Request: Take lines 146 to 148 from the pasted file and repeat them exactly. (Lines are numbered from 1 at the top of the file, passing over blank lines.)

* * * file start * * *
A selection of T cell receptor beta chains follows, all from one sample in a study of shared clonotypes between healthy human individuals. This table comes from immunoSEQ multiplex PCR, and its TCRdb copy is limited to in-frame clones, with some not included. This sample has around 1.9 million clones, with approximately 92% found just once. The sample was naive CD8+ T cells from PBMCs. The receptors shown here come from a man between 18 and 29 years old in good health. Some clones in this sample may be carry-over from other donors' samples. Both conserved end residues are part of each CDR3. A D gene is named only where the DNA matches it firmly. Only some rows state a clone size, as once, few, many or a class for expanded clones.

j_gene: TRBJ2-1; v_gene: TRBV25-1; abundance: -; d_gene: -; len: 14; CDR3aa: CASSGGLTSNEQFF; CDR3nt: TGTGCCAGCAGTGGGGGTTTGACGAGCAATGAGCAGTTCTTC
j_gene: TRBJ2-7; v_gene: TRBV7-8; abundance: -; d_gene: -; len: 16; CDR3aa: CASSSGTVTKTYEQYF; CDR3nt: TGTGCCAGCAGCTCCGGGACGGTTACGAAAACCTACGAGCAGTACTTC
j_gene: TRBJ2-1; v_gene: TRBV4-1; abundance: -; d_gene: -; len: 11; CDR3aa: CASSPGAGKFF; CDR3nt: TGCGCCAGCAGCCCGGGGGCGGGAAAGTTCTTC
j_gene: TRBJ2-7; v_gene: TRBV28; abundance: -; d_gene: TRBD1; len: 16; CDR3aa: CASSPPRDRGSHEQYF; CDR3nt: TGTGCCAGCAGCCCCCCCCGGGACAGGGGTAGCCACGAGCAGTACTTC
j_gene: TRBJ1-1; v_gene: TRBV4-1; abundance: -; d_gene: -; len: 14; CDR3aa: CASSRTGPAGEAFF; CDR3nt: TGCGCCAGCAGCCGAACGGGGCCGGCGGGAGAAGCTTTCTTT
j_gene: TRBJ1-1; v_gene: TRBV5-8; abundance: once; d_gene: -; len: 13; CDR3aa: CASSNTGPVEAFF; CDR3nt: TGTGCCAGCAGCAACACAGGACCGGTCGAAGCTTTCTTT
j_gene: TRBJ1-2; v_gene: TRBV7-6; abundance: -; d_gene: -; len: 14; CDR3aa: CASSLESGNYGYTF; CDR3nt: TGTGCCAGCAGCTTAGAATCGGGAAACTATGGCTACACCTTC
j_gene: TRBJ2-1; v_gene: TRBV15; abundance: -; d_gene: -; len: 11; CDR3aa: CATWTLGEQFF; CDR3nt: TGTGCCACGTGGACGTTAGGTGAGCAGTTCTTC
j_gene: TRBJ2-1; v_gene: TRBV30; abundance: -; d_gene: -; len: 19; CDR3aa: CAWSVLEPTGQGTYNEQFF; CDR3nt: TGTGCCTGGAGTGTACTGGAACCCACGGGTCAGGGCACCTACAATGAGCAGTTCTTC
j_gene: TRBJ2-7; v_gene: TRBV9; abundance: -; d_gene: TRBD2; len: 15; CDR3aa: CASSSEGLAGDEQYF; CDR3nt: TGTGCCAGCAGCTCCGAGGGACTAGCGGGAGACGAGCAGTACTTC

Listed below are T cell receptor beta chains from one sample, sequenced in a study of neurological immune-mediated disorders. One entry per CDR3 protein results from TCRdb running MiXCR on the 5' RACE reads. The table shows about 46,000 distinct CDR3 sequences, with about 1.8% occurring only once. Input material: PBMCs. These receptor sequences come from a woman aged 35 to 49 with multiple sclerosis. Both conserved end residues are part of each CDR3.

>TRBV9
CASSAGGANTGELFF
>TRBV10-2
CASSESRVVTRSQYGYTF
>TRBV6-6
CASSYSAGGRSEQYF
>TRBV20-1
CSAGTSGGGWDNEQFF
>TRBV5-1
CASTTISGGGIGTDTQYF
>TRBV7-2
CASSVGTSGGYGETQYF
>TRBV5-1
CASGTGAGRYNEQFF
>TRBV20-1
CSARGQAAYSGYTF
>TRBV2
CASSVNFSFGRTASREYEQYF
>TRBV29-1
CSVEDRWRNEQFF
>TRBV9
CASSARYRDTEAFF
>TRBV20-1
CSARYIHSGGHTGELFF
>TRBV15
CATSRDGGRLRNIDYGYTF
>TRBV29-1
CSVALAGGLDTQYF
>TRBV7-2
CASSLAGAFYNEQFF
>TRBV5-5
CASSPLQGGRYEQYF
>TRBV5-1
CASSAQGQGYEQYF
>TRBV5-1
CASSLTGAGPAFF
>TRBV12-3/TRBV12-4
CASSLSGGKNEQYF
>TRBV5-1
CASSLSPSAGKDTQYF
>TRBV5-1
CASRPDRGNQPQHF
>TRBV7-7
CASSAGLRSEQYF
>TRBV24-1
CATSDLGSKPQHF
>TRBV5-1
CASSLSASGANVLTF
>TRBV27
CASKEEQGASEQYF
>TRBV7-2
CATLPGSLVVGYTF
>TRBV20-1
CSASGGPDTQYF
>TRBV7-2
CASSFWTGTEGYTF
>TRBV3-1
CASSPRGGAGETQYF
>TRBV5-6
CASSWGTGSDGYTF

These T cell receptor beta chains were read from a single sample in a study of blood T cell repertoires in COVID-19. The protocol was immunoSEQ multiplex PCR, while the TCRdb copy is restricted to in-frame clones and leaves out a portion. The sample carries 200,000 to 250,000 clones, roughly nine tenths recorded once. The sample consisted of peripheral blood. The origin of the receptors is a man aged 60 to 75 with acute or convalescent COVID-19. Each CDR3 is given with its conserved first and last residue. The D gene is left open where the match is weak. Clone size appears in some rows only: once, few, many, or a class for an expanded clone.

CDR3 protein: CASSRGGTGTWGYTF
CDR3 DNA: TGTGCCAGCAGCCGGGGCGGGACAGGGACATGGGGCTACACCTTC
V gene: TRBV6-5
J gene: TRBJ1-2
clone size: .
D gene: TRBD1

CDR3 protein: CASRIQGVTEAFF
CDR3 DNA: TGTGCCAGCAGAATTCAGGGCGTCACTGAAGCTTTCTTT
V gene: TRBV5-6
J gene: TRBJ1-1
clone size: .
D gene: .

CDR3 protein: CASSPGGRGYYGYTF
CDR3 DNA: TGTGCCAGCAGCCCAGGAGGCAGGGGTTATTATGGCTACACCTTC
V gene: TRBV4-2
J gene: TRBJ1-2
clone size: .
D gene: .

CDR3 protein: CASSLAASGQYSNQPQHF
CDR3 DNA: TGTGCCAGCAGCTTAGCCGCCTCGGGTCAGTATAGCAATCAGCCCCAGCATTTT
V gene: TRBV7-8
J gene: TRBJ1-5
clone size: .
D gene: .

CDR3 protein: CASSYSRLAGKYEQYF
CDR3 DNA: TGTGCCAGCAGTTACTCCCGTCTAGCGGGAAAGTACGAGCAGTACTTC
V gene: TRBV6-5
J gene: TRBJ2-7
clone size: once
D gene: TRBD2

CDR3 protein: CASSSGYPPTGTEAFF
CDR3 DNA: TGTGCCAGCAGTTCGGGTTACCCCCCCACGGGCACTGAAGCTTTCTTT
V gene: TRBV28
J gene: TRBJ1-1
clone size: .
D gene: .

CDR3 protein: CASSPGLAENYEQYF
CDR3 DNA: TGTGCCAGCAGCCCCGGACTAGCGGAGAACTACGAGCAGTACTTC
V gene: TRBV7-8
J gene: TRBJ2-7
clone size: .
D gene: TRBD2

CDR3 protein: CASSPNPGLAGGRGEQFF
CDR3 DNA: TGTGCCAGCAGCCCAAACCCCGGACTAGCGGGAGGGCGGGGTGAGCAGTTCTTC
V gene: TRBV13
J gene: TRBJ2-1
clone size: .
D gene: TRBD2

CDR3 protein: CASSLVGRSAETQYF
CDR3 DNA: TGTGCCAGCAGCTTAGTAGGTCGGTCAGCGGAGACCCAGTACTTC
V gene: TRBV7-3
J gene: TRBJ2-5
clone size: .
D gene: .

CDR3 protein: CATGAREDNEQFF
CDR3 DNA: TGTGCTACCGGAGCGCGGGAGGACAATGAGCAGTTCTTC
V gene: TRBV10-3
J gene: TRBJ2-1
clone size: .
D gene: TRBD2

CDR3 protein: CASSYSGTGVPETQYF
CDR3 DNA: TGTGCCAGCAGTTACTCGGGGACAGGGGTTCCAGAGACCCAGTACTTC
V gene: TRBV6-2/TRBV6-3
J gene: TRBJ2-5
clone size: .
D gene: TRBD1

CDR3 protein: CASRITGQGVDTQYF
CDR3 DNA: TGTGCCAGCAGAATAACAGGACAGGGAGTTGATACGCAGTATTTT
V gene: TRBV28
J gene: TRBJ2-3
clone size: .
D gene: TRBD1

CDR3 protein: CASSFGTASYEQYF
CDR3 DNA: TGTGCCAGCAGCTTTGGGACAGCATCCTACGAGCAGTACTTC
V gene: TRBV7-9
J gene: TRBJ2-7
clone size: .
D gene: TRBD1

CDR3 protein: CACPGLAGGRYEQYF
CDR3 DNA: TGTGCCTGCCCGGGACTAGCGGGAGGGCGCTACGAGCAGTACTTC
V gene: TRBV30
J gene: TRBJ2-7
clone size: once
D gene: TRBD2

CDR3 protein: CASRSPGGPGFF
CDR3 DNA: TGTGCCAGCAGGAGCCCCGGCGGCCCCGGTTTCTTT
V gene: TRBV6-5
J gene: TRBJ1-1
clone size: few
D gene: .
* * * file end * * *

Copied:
CDR3 protein: CASSFGTASYEQYF
CDR3 DNA: TGTGCCAGCAGCTTTGGGACAGCATCCTACGAGCAGTACTTC
V gene: TRBV7-9